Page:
I beg to move,
That leave be given to bring in a Bill to establish a Football Levy Board with powers to impose levies on football organisations and to allocate sums for the benefit of association football.
Parliament needs to take a lead, where others have failed, to tackle the ever-growing financial divide between super-rich clubs and the rest. If action is not taken soon, dozens of smaller clubs may go to the wall, dragging down with them the prosperity and well-being of the local communities that they represent.
I welcome the Government's commitment to supporting our national game through committing £20 million to the Football Trust to improve the stadiums of clubs below the Premiership, and I welcome also the action to tackle racism, but hon. Members on both sides of the House, as evidenced by the 155 hon. Members who have already signed my early-day motion, want to be able to applaud the Government for more. My Bill seeks to offer that opportunity through the establishment of an independent representative board to distribute television money more fairly.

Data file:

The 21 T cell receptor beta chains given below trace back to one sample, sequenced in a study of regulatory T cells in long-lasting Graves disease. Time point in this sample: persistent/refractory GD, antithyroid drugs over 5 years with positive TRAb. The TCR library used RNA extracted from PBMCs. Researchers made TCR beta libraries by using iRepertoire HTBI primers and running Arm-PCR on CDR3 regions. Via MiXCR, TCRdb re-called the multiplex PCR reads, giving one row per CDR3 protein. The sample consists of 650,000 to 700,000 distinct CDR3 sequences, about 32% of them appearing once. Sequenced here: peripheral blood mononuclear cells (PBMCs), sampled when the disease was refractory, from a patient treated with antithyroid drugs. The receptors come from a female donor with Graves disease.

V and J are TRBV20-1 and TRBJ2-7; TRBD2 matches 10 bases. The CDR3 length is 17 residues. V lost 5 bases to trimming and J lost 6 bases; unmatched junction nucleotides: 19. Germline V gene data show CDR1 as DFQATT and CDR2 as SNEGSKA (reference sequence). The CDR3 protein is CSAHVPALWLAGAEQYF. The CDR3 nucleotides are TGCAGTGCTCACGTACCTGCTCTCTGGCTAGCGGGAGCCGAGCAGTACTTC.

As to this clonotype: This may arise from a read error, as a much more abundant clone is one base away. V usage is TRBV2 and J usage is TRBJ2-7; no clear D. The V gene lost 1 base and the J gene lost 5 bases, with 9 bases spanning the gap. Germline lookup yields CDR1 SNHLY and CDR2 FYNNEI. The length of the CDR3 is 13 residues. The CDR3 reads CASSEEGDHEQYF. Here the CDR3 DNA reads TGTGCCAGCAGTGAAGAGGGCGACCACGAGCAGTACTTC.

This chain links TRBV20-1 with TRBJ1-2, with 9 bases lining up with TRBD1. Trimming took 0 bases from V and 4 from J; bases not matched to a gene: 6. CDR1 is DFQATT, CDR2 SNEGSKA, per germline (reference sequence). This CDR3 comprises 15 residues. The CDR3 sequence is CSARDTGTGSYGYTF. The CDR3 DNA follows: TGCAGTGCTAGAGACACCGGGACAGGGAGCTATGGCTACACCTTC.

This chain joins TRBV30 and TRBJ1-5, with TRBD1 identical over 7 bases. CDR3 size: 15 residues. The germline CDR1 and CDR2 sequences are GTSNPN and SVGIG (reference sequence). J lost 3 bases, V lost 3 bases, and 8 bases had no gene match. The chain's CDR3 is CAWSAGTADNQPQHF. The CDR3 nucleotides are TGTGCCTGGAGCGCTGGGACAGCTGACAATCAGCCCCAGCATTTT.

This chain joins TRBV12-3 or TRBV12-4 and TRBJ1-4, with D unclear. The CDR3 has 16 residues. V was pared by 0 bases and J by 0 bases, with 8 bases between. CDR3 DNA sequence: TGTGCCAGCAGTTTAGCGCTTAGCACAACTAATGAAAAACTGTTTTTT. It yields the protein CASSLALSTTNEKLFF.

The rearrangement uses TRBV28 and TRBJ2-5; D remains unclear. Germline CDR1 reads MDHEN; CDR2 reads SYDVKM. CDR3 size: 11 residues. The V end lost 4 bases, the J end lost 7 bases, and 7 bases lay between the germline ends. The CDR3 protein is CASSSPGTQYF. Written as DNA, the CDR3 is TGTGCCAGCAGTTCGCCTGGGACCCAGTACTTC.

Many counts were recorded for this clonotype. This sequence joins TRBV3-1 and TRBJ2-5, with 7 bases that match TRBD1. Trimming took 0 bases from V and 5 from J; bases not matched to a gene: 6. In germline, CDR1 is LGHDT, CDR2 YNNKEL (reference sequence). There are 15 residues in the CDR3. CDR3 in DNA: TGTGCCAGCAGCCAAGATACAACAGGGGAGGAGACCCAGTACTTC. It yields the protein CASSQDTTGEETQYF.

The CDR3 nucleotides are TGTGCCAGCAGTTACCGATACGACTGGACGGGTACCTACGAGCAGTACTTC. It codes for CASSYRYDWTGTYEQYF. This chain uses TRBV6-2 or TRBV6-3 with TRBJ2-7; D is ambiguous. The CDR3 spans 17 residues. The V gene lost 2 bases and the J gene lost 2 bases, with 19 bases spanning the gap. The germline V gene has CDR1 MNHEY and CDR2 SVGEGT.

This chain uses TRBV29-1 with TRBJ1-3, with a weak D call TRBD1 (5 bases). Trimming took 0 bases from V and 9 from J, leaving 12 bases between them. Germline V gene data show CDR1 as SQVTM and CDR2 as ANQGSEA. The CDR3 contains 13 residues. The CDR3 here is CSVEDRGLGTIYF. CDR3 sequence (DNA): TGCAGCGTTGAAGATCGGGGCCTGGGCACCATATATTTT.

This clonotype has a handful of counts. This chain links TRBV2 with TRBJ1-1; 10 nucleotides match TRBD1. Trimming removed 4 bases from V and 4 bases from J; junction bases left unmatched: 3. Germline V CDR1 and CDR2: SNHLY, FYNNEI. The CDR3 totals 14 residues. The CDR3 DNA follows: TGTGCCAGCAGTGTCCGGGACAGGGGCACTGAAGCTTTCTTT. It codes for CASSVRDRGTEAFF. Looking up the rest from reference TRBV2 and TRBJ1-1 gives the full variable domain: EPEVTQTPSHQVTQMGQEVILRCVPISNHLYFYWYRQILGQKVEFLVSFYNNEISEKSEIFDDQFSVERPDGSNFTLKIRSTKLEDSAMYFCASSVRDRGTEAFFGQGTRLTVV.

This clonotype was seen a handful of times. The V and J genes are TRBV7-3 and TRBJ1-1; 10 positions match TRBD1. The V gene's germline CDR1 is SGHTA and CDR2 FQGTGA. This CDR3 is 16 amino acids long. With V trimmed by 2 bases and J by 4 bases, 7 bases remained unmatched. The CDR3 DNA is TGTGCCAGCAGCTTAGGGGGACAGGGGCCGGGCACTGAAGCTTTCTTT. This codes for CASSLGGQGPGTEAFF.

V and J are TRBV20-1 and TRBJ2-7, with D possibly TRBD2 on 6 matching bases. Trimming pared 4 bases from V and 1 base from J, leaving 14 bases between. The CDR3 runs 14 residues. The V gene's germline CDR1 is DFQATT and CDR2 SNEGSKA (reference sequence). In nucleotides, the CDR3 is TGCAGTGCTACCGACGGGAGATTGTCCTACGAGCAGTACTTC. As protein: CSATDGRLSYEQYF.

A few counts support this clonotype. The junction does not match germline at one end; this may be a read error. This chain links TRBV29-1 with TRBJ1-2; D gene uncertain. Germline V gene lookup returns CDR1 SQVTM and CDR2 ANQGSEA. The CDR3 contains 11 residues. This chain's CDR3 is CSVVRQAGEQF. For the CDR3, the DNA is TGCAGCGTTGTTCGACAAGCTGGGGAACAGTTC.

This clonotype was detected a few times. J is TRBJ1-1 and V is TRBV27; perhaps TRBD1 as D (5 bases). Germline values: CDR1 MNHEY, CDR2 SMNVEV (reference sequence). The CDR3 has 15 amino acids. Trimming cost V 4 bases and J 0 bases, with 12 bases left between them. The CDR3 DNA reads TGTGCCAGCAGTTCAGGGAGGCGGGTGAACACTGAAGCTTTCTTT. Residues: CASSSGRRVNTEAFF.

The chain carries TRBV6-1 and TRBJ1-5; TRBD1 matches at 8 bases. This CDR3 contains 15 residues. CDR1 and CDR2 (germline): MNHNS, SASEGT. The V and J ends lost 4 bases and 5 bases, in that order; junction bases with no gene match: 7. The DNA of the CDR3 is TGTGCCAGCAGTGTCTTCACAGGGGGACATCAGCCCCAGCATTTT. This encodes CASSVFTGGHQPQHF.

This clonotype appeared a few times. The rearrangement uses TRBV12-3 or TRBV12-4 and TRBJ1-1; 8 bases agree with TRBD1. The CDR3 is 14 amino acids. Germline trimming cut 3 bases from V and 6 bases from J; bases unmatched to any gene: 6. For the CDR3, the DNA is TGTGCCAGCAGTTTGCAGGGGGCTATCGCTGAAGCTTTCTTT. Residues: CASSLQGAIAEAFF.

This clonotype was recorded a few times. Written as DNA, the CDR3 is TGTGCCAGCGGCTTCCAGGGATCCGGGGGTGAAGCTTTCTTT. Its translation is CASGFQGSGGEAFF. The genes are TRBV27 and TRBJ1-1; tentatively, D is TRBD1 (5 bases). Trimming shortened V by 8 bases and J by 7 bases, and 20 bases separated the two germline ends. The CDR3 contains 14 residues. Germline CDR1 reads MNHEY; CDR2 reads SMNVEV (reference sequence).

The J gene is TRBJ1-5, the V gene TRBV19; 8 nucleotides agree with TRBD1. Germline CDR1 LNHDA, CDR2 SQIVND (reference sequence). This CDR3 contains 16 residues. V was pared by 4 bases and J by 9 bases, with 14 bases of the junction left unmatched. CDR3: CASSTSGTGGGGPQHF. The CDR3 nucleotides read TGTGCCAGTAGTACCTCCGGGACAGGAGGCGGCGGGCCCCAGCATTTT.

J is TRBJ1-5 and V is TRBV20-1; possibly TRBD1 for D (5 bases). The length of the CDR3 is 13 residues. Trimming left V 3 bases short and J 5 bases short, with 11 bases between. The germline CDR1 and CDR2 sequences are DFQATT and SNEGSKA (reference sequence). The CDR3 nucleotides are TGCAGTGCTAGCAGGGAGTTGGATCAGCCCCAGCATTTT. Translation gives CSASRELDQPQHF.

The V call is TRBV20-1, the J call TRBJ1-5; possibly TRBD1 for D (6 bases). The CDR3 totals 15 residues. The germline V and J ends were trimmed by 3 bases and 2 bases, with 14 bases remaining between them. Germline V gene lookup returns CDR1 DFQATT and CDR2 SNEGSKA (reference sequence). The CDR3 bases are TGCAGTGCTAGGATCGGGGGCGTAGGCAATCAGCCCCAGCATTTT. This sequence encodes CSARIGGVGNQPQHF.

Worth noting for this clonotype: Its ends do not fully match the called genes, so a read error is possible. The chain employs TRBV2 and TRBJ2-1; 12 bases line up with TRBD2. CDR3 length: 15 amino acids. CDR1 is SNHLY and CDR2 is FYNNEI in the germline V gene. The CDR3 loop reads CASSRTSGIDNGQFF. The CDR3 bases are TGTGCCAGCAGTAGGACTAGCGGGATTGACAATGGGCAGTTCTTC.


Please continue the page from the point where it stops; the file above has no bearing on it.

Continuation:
If politics is to re-empower the disempowered, replacing disillusion with faith and commitment, football is as good a place to start as any. My Bill tackles the whole unfair business of football wealth. Football is awash with money. In the past few years, hundreds of millions of pounds have come into the game through lucrative sponsorship deals, stock market flotations, merchandising and, above all, television deals. That television exposure has been the key to unlocking the millions from those other sources, with the lion's share of the money going to Premiership clubs, which set themselves up as an elite group to cream off Sky TV money.
I do not wish to offend hon. Members who support Premiership teams, but the Premiership was founded on greed. As time passes, we see also the greed of people who have a passion for making vast amounts of money, rather than for football. That is a source of aggravation and despair for fans of Premiership clubs, who want football to flourish and to be given back to the fans.